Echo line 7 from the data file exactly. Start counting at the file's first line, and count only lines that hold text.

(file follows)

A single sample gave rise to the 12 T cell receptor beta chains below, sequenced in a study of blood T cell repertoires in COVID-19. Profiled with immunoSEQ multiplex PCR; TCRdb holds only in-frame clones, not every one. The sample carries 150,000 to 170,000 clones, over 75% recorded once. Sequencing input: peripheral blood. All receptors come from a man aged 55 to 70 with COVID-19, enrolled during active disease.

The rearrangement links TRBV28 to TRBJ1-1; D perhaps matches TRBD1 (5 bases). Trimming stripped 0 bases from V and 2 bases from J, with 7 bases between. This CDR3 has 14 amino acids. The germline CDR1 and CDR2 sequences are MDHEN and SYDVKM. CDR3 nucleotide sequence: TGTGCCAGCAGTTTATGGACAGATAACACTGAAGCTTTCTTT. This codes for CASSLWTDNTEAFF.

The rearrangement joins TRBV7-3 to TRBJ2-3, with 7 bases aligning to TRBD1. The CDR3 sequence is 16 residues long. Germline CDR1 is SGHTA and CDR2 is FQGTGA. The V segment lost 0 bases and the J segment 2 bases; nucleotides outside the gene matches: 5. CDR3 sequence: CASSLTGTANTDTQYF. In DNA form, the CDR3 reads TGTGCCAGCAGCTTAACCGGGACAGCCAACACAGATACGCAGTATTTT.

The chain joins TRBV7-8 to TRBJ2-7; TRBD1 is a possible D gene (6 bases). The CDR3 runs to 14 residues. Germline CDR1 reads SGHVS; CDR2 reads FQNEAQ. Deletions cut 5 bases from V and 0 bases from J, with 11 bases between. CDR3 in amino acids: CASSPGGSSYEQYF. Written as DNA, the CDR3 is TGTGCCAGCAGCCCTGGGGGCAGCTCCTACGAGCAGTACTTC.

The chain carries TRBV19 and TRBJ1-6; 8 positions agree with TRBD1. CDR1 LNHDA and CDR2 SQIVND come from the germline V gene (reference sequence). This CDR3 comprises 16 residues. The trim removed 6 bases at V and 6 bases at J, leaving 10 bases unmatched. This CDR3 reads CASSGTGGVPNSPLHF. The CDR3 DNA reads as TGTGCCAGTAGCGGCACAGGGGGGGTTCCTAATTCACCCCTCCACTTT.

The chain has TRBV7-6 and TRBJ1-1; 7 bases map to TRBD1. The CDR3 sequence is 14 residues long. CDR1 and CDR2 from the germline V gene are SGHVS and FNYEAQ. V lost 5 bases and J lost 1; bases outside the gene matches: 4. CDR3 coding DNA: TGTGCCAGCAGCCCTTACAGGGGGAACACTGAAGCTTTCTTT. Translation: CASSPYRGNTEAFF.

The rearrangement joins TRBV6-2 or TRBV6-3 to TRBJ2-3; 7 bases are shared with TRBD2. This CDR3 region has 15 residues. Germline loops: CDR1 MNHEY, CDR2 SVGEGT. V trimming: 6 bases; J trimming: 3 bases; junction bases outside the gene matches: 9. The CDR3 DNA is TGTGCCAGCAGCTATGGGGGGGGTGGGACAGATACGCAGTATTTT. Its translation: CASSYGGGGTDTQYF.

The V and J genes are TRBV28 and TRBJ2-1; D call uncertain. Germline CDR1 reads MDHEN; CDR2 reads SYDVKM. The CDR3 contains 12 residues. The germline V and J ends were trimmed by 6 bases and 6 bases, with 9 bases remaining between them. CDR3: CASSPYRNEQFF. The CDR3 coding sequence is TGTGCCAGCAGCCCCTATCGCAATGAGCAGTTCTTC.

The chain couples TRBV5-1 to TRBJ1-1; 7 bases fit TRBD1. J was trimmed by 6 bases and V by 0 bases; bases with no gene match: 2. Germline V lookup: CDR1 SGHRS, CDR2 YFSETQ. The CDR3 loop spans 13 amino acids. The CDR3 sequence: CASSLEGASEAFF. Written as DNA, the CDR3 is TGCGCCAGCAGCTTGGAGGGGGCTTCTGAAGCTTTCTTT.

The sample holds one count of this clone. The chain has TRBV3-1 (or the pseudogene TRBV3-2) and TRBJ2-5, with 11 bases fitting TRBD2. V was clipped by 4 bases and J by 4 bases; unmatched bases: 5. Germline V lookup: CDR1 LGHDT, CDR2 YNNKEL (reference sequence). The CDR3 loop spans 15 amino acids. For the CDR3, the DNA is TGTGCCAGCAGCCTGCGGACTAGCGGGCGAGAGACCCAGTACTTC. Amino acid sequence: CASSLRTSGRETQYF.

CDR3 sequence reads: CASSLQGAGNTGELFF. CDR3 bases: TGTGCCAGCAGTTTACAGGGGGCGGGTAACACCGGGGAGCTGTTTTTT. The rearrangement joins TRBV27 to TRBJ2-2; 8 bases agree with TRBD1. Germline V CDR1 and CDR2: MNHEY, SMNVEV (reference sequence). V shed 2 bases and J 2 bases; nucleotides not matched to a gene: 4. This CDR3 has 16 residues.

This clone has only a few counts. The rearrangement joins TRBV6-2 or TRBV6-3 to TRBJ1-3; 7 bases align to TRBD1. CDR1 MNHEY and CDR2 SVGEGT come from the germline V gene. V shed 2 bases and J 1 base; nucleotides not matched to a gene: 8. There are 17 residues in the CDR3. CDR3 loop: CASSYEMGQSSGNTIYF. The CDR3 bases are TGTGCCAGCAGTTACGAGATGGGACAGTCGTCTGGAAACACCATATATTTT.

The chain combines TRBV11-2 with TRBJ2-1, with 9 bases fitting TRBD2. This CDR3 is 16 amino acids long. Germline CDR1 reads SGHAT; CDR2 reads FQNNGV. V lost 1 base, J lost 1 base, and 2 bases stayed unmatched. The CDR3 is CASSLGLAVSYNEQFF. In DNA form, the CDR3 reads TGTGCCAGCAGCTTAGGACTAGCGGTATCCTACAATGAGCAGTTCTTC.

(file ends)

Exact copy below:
The rearrangement joins TRBV6-2 or TRBV6-3 to TRBJ2-3; 7 bases are shared with TRBD2. This CDR3 region has 15 residues. Germline loops: CDR1 MNHEY, CDR2 SVGEGT. V trimming: 6 bases; J trimming: 3 bases; junction bases outside the gene matches: 9. The CDR3 DNA is TGTGCCAGCAGCTATGGGGGGGGTGGGACAGATACGCAGTATTTT. Its translation: CASSYGGGGTDTQYF.